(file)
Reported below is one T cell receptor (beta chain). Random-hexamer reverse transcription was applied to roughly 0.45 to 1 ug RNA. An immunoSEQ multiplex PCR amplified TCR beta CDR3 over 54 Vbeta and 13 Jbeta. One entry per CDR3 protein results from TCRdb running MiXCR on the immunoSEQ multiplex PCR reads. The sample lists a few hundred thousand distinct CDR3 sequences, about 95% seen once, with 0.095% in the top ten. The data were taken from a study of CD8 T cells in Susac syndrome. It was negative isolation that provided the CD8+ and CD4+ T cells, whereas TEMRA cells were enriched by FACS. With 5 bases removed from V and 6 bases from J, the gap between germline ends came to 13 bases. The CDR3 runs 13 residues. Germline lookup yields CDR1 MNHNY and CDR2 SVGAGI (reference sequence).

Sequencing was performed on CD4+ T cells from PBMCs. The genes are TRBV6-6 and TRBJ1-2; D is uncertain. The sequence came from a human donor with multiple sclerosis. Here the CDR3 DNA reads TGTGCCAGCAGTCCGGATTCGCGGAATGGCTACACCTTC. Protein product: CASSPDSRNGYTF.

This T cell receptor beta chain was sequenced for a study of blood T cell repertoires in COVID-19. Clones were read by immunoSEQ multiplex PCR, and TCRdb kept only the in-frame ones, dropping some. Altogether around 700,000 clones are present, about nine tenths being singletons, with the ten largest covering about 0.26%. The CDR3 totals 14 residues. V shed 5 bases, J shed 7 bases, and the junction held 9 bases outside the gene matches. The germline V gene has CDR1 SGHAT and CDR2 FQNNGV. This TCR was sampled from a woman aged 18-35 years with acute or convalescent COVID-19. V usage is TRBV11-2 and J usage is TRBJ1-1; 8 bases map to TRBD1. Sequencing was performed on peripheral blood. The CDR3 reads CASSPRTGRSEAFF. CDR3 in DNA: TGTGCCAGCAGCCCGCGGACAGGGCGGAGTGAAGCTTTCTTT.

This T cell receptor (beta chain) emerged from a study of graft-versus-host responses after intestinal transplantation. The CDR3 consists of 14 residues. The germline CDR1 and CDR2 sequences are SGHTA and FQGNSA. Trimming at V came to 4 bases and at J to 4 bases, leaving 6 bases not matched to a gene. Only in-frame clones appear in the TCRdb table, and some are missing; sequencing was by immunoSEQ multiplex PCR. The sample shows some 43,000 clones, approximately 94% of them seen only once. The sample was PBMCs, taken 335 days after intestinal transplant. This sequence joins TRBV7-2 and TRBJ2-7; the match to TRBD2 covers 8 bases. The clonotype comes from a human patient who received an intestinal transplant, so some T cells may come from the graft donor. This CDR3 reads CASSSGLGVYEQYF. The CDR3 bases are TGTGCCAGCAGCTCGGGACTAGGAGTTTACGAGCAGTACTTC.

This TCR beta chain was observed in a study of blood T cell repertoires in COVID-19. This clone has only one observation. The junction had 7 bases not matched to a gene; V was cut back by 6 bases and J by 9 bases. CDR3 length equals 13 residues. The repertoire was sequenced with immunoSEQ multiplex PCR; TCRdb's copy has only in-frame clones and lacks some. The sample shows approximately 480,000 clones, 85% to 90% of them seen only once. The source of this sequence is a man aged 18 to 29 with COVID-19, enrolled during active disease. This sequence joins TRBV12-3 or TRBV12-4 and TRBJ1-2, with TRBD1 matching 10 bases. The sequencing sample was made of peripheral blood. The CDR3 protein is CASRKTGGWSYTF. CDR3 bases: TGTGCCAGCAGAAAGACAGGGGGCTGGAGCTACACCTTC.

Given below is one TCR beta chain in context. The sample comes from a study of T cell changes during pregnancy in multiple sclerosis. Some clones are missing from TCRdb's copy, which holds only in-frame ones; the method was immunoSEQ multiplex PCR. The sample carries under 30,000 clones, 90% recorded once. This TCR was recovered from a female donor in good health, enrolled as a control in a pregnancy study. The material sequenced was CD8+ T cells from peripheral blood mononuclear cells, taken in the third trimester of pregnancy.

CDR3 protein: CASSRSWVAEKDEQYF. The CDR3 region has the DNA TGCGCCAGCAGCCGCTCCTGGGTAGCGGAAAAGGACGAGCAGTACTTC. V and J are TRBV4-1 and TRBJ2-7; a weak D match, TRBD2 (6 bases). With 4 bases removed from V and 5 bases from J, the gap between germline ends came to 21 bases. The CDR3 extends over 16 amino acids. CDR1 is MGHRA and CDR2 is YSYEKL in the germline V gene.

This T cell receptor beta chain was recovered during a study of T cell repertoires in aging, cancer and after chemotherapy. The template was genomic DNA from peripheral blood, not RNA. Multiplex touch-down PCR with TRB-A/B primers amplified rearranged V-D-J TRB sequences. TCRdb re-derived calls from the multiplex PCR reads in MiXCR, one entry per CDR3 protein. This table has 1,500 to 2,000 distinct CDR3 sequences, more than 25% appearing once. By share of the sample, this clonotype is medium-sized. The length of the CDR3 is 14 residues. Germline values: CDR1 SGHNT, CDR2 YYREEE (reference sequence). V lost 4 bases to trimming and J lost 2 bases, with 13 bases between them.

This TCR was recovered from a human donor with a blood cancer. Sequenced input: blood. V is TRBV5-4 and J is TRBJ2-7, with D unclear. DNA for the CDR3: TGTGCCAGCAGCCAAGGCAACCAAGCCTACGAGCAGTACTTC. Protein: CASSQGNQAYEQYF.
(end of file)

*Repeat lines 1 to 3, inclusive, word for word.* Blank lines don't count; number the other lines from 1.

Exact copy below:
Reported below is one T cell receptor (beta chain). Random-hexamer reverse transcription was applied to roughly 0.45 to 1 ug RNA. An immunoSEQ multiplex PCR amplified TCR beta CDR3 over 54 Vbeta and 13 Jbeta. One entry per CDR3 protein results from TCRdb running MiXCR on the immunoSEQ multiplex PCR reads. The sample lists a few hundred thousand distinct CDR3 sequences, about 95% seen once, with 0.095% in the top ten. The data were taken from a study of CD8 T cells in Susac syndrome. It was negative isolation that provided the CD8+ and CD4+ T cells, whereas TEMRA cells were enriched by FACS. With 5 bases removed from V and 6 bases from J, the gap between germline ends came to 13 bases. The CDR3 runs 13 residues. Germline lookup yields CDR1 MNHNY and CDR2 SVGAGI (reference sequence).

Sequencing was performed on CD4+ T cells from PBMCs. The genes are TRBV6-6 and TRBJ1-2; D is uncertain. The sequence came from a human donor with multiple sclerosis. Here the CDR3 DNA reads TGTGCCAGCAGTCCGGATTCGCGGAATGGCTACACCTTC. Protein product: CASSPDSRNGYTF.

This T cell receptor beta chain was sequenced for a study of blood T cell repertoires in COVID-19. Clones were read by immunoSEQ multiplex PCR, and TCRdb kept only the in-frame ones, dropping some. Altogether around 700,000 clones are present, about nine tenths being singletons, with the ten largest covering about 0.26%. The CDR3 totals 14 residues. V shed 5 bases, J shed 7 bases, and the junction held 9 bases outside the gene matches. The germline V gene has CDR1 SGHAT and CDR2 FQNNGV. This TCR was sampled from a woman aged 18-35 years with acute or convalescent COVID-19. V usage is TRBV11-2 and J usage is TRBJ1-1; 8 bases map to TRBD1. Sequencing was performed on peripheral blood. The CDR3 reads CASSPRTGRSEAFF. CDR3 in DNA: TGTGCCAGCAGCCCGCGGACAGGGCGGAGTGAAGCTTTCTTT.